From a 19-ton statue of Buffalo Bill to America’s largest set of triptych paintings — 46-foot-wide landscapes — the 3National Cowboy & Western Heritage Museum 3National Cowboy and Western Heritage Museum Google Map: 1700 NE 63rd St. Website: nationalcowboymuseum.org 405-478-2550 is, as you would expect, larger than life. Movie buffs will love the Western Performers gallery, with its John Wayne and “Gunsmoke” memorabilia. (Tired dogs? Take a load off inside a little theater playing clips from classic Westerns.) My favorite artifact was an 1800s-era split riding skirt that allowed trailblazing cowgirls to switch between sidesaddle and astride.

4The Oklahoma City National Memorial & Museum 4The Oklahoma City National Memorial and Museum Google Map: 620 N. Harvey Ave. Website: oklahomacitynationalmemorial.org 405-235-3313 , which honors the 168 people killed in the 1995 bombing of the Alfred P. Murrah Federal Building, takes command of your senses and never lets go. The tour begins with chilling audio of the blast, progressing through masterfully curated exhibits of the devastation, recovery, quest for justice and remembrance. At the Outdoor Memorial, the actual site of the bombing, I stood in the sprawling shade of the Survivor Tree, an American elm, the leaves of which were blown off during the disaster.

The Crystal Bridge Conservatory at Myriad Botanical Gardens is a greenhouse with more than 750 species of plants. “End of the Trail” by James Earle Fraser requires some room at the National Cowboy & Western Heritage Museum.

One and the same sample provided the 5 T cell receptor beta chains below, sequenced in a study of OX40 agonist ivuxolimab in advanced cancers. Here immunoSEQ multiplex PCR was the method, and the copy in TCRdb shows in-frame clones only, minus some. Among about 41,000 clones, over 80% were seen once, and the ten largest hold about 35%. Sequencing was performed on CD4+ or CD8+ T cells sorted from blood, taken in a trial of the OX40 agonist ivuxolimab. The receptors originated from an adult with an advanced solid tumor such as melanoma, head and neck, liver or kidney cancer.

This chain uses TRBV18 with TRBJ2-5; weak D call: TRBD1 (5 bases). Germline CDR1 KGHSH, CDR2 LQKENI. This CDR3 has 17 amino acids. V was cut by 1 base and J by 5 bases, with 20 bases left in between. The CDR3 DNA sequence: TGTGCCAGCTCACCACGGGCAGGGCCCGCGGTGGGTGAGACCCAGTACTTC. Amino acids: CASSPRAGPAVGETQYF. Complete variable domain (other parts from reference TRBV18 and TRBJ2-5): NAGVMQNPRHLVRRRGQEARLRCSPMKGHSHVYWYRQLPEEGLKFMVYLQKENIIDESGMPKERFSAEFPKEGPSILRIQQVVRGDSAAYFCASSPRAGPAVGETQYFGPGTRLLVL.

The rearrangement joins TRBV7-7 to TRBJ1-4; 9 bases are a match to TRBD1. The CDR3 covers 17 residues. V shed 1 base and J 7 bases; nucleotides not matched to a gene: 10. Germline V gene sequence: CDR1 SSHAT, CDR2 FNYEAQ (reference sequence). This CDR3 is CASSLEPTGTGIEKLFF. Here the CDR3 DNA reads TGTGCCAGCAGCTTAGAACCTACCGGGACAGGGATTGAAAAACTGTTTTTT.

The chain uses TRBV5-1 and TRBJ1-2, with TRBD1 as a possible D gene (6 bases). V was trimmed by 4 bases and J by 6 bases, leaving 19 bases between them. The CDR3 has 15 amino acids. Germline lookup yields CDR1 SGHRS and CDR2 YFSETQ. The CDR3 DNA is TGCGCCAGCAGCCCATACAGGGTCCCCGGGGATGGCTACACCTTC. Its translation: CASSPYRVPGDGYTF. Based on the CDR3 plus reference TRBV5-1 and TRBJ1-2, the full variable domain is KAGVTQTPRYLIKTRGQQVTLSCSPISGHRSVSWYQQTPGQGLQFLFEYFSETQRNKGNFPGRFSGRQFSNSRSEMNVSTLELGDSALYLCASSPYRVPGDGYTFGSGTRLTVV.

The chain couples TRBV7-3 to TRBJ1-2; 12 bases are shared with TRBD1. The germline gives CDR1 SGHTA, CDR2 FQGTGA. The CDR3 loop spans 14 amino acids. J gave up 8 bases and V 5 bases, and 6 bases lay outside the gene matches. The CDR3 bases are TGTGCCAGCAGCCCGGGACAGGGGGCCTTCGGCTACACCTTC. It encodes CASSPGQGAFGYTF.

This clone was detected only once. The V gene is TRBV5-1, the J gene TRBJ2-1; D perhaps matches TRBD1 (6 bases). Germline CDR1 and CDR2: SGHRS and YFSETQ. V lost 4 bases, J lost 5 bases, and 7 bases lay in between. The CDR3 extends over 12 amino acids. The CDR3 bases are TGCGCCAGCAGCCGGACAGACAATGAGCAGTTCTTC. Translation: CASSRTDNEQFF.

Local Faves

Thanks to 5Anchor Down Draft & Dog 5Anchor Down Draft and Dog Google Map: 30 NE Second St. Website: anchordownokc.com 405-605-8070 , I can now say I’ve eaten a gourmet corn dog while sitting in a recycled shipping container. Part of OKSea, a first-of-its-kind multiuse development in the Deep Deuce District, Anchor Down caters to all with beef, vegan, vegetarian and chicken corn dogs. I indulged in the latter (fried deliciously in onion batter), with some strawberry hush pups for dessert. Meg, with the butterfly tattoo, invited us back to the popular late-night spot for craft cocktails like the Okie mule — Prairie Wolf vodka, hibiscus tonic, ginger beer and lime.

Conversations with strangers come easily in OKC, and that’s how an employee on her afternoon off sent us to 6Empire Slice House 6Empire Slice House Google Map: 1734 NW 16th St. Website: empireslicehouse.com 405-557-1760 (motto: live free, pie hard) with specific instructions: Grapefruit shandy, garlic knots and a slice of Doug E. Fresh (white pie with roasted tomatoes). Much of the bustling New York style pizzeria’s menu is named for hip-hop stars, such as the Notorious P.I.G. — a whole pound of pork — and the Ghostface Killah ghost-chili marinara. Verdict: Awesomesauce.

Bricktown Brewery, which opened in 1992, is the granddaddy of the neighborhood. Anchor Down Draft & Dog, part of OKSea in the Deep Deuce District, is built from recycled shipping containers. The salmon burger at Broadway 10 Bar & Chophouse, in the former showroom of the Buick Building.